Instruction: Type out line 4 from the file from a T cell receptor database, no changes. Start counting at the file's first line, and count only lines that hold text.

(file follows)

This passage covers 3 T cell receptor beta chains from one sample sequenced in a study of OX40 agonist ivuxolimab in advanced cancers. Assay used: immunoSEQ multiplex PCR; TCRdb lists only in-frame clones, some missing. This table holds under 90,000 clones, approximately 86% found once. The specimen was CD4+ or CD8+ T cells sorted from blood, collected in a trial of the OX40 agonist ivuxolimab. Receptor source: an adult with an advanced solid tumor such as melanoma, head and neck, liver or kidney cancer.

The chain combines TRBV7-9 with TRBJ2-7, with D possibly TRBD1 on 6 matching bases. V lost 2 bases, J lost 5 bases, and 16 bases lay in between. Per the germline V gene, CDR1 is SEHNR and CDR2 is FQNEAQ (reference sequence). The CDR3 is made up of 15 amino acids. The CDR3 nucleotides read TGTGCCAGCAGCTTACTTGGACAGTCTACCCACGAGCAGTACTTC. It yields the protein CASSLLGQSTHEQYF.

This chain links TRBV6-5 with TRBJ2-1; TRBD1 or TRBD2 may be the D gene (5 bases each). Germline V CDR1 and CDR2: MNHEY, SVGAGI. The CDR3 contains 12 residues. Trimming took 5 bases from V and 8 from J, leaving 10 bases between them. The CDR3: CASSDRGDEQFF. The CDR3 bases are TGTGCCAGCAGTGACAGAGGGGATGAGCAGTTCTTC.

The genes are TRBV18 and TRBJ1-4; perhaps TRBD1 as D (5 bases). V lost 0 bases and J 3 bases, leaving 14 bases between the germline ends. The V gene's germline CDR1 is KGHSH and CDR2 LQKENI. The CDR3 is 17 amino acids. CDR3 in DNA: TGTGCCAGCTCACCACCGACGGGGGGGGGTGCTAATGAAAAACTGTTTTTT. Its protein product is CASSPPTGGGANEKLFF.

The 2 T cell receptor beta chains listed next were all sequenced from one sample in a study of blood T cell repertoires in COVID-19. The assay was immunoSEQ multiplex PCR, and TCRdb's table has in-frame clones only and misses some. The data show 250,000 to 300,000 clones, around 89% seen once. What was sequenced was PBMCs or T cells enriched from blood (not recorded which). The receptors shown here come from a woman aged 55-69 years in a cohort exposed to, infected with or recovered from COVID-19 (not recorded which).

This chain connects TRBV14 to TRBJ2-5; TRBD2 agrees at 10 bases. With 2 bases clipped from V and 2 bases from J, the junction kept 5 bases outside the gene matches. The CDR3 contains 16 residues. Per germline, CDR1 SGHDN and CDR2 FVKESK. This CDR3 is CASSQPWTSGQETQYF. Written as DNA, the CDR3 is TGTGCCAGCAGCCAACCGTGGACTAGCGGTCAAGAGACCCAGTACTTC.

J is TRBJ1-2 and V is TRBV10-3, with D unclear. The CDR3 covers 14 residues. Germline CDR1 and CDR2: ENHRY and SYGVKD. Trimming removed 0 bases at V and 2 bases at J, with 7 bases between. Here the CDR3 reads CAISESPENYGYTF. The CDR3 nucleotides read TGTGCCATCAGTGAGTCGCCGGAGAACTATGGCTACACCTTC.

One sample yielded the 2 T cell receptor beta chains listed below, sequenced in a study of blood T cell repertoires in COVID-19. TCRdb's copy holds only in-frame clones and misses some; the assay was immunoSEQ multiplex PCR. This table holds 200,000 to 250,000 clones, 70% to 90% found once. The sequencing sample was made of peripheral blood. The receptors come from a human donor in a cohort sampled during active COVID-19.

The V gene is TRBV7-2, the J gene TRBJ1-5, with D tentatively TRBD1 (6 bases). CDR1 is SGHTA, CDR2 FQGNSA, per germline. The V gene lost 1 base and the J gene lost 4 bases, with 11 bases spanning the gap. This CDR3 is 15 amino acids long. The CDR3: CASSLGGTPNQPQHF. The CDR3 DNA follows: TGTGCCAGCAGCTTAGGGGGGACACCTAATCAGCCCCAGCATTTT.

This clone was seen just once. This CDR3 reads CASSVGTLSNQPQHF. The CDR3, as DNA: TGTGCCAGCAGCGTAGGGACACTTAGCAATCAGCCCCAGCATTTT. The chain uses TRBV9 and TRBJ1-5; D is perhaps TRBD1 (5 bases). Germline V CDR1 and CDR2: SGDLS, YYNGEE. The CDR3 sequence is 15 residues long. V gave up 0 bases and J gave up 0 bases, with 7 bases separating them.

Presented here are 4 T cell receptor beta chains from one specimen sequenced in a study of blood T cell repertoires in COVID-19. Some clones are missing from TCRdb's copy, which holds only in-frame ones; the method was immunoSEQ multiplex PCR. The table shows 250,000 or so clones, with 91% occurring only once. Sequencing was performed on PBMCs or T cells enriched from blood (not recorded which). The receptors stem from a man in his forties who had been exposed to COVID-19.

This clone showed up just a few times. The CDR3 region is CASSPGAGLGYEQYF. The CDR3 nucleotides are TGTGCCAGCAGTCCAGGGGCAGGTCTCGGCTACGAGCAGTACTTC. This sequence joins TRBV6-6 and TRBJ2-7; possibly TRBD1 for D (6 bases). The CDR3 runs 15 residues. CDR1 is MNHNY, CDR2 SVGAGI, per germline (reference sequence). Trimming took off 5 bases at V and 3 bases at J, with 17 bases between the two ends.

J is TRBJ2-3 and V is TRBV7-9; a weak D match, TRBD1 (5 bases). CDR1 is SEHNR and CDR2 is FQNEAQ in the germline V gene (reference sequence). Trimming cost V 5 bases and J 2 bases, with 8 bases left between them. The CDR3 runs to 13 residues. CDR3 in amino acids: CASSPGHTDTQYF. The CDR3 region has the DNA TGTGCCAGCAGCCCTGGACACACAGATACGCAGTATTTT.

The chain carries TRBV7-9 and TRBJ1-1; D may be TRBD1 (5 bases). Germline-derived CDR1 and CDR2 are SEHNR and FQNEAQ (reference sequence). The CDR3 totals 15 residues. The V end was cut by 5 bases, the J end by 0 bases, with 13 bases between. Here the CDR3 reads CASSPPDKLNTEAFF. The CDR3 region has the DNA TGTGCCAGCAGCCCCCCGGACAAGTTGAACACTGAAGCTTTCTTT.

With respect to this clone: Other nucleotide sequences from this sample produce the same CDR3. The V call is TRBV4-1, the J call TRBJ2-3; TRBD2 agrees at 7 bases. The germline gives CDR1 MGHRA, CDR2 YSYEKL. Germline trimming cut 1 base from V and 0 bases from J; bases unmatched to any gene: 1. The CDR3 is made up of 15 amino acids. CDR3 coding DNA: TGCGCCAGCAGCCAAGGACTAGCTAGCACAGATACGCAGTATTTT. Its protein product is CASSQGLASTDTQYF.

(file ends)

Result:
The genes are TRBV18 and TRBJ1-4; perhaps TRBD1 as D (5 bases). V lost 0 bases and J 3 bases, leaving 14 bases between the germline ends. The V gene's germline CDR1 is KGHSH and CDR2 LQKENI. The CDR3 is 17 amino acids. CDR3 in DNA: TGTGCCAGCTCACCACCGACGGGGGGGGGTGCTAATGAAAAACTGTTTTTT. Its protein product is CASSPPTGGGANEKLFF.